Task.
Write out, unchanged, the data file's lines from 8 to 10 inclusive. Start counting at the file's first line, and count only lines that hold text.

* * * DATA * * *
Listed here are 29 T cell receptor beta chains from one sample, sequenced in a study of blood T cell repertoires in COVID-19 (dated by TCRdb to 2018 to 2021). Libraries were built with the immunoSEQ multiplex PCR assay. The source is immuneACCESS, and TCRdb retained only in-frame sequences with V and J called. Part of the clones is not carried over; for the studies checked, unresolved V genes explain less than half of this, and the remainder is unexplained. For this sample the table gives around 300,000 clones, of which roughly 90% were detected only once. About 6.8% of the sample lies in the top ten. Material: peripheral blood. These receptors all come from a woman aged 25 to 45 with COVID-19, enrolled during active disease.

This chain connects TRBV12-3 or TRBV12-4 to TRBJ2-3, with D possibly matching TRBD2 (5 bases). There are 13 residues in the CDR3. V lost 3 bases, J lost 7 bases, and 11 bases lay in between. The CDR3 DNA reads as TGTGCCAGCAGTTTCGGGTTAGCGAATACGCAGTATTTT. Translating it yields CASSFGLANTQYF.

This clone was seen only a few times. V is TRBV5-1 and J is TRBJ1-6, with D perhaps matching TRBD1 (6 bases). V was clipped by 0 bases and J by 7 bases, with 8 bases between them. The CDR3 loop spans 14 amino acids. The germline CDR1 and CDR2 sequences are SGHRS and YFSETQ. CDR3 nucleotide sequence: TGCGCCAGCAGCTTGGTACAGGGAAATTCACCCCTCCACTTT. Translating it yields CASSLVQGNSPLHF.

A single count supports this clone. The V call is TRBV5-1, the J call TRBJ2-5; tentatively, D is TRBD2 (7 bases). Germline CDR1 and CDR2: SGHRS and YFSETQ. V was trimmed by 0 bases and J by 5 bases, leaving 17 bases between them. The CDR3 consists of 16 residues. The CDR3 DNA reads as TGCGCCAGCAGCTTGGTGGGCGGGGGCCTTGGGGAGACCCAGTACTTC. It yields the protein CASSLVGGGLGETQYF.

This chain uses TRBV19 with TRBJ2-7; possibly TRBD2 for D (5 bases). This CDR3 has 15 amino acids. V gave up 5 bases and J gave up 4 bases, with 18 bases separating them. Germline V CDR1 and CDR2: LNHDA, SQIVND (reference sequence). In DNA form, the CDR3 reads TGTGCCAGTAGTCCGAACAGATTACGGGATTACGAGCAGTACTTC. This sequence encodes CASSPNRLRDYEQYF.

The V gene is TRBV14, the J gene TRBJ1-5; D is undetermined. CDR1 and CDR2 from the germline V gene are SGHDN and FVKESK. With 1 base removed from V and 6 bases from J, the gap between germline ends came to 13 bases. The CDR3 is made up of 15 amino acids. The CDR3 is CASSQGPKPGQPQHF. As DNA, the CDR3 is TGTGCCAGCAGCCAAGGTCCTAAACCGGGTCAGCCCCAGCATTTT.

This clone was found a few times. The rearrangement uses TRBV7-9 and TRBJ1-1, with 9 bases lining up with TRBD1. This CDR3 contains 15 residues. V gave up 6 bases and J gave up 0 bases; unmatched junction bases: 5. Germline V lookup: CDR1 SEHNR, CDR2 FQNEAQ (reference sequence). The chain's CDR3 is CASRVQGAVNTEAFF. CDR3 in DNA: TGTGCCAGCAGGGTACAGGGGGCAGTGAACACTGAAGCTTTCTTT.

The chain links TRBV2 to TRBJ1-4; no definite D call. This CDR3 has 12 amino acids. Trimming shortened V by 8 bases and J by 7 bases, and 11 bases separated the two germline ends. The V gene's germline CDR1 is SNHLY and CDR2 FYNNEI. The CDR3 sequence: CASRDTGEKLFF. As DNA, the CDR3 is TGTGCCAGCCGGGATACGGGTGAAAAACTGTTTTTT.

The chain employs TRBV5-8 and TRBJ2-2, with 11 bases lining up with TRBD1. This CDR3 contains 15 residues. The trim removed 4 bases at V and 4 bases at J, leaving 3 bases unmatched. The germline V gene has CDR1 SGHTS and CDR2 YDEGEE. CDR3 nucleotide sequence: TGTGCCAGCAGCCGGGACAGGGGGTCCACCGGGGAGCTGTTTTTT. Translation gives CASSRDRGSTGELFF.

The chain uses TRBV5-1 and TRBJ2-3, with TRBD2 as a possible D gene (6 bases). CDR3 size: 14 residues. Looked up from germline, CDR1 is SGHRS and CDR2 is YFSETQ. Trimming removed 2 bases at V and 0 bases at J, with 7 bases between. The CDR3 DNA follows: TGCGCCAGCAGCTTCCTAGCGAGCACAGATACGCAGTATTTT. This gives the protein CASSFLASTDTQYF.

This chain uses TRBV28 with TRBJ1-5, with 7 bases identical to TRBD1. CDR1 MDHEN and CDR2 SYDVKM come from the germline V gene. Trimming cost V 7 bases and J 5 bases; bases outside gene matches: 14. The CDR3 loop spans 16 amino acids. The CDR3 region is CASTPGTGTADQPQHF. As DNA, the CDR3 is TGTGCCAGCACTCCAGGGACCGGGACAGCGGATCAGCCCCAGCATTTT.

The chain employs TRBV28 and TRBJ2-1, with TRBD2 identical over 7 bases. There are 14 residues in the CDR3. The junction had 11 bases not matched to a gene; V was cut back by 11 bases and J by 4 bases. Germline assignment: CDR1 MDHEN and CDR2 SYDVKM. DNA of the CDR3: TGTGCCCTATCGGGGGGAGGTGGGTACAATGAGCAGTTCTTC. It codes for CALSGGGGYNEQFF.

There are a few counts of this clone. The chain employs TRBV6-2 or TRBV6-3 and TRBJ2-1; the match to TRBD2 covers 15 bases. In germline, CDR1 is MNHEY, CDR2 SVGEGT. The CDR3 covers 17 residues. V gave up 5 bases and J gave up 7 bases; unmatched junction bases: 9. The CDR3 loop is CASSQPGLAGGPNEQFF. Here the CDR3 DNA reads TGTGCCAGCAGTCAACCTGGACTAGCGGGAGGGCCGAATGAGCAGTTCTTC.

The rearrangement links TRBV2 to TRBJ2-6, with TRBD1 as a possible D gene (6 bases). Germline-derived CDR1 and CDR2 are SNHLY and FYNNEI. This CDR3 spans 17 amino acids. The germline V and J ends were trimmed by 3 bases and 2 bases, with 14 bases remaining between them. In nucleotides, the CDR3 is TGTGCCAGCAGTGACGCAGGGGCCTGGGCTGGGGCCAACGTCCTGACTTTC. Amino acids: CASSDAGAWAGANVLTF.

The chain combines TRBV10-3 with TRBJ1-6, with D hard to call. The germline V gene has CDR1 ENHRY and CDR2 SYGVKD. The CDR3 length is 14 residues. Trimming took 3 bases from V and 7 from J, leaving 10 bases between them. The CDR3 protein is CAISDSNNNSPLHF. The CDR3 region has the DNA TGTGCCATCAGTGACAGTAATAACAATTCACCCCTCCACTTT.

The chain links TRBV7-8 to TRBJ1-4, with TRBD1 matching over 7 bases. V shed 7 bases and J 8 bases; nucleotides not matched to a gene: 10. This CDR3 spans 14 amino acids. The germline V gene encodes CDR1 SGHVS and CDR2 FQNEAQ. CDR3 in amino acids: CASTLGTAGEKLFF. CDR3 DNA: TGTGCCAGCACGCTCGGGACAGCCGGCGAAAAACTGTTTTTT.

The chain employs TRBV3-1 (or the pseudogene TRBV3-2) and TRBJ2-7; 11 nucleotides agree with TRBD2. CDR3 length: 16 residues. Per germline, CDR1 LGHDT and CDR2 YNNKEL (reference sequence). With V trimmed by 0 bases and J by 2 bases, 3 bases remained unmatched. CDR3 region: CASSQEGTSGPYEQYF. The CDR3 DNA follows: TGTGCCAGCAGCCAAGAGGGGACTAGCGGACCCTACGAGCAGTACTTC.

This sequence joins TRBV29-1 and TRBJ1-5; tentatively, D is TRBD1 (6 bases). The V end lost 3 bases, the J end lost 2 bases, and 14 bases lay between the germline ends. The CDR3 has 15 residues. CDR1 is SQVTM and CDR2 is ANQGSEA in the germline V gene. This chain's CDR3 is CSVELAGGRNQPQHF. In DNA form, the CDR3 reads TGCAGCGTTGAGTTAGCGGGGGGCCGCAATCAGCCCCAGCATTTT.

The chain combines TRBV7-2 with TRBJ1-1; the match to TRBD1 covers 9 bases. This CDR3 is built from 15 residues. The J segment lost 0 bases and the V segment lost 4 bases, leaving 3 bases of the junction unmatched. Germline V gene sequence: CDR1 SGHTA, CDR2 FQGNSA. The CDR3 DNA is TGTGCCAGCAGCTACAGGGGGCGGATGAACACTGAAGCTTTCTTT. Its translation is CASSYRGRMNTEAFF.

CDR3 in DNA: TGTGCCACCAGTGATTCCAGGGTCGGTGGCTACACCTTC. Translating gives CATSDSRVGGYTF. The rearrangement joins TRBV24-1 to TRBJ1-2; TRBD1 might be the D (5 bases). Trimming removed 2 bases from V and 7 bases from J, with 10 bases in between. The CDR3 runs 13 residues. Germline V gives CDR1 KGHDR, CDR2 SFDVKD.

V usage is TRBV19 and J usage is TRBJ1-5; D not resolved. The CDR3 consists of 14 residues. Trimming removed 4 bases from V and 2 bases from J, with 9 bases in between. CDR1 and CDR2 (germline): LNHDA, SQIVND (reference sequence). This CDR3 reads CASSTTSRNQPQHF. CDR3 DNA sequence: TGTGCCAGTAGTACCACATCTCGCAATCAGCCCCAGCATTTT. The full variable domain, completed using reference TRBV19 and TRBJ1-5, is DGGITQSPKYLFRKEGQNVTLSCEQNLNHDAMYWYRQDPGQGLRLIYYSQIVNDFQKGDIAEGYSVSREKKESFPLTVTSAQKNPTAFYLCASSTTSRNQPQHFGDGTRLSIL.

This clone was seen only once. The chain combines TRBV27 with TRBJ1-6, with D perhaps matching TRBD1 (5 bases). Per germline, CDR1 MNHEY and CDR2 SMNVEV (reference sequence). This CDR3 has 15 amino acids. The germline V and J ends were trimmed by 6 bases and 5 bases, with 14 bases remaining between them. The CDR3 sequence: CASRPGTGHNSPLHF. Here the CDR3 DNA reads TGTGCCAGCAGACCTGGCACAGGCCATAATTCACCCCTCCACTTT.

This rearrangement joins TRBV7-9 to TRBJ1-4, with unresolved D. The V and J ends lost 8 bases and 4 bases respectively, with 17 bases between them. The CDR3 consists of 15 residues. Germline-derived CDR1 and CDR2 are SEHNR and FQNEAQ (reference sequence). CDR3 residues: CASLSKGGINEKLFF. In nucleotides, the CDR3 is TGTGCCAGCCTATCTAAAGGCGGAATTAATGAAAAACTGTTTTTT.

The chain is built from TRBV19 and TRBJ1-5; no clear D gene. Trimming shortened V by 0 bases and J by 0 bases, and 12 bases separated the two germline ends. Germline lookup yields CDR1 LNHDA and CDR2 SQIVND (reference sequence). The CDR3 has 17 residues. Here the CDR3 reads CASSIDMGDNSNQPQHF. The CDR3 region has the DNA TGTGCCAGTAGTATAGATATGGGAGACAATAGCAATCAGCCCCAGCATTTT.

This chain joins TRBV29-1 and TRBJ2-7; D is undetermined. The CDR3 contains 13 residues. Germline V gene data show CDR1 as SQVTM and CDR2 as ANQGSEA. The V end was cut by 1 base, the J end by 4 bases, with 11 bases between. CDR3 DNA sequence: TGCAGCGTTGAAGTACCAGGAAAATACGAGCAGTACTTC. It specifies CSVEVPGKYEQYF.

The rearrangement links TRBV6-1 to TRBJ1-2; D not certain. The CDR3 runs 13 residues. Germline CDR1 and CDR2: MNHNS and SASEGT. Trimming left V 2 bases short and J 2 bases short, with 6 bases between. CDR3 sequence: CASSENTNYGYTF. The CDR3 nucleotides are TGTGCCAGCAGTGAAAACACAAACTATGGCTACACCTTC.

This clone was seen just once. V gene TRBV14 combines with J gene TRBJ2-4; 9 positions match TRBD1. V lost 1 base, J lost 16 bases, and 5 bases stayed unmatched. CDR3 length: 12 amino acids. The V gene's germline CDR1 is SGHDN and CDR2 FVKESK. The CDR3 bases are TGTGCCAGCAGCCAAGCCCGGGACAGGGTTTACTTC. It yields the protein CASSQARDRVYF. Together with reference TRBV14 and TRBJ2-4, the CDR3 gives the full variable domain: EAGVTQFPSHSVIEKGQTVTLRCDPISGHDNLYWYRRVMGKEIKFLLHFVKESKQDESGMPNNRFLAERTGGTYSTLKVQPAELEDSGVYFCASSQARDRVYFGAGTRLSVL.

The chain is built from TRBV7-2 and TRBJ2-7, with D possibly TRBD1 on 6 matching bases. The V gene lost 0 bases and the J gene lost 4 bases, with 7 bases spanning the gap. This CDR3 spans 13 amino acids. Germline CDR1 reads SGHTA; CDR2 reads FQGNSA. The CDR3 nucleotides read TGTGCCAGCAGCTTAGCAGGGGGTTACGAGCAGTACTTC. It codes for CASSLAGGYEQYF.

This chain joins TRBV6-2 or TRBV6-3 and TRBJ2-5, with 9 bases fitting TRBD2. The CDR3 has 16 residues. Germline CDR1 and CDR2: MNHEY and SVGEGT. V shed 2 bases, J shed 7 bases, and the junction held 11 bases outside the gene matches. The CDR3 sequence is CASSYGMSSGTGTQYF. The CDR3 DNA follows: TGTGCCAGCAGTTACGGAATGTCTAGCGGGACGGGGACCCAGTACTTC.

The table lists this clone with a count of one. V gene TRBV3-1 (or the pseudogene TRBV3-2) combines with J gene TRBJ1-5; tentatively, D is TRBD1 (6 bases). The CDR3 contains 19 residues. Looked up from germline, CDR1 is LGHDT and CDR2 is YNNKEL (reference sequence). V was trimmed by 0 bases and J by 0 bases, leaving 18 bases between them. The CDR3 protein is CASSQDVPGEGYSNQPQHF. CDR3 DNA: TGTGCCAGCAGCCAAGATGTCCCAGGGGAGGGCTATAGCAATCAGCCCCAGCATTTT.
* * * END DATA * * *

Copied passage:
The chain links TRBV2 to TRBJ1-4; no definite D call. This CDR3 has 12 amino acids. Trimming shortened V by 8 bases and J by 7 bases, and 11 bases separated the two germline ends. The V gene's germline CDR1 is SNHLY and CDR2 FYNNEI. The CDR3 sequence: CASRDTGEKLFF. As DNA, the CDR3 is TGTGCCAGCCGGGATACGGGTGAAAAACTGTTTTTT.

The chain employs TRBV5-8 and TRBJ2-2, with 11 bases lining up with TRBD1. This CDR3 contains 15 residues. The trim removed 4 bases at V and 4 bases at J, leaving 3 bases unmatched. The germline V gene has CDR1 SGHTS and CDR2 YDEGEE. CDR3 nucleotide sequence: TGTGCCAGCAGCCGGGACAGGGGGTCCACCGGGGAGCTGTTTTTT. Translation gives CASSRDRGSTGELFF.

The chain uses TRBV5-1 and TRBJ2-3, with TRBD2 as a possible D gene (6 bases). CDR3 size: 14 residues. Looked up from germline, CDR1 is SGHRS and CDR2 is YFSETQ. Trimming removed 2 bases at V and 0 bases at J, with 7 bases between. The CDR3 DNA follows: TGCGCCAGCAGCTTCCTAGCGAGCACAGATACGCAGTATTTT. This gives the protein CASSFLASTDTQYF.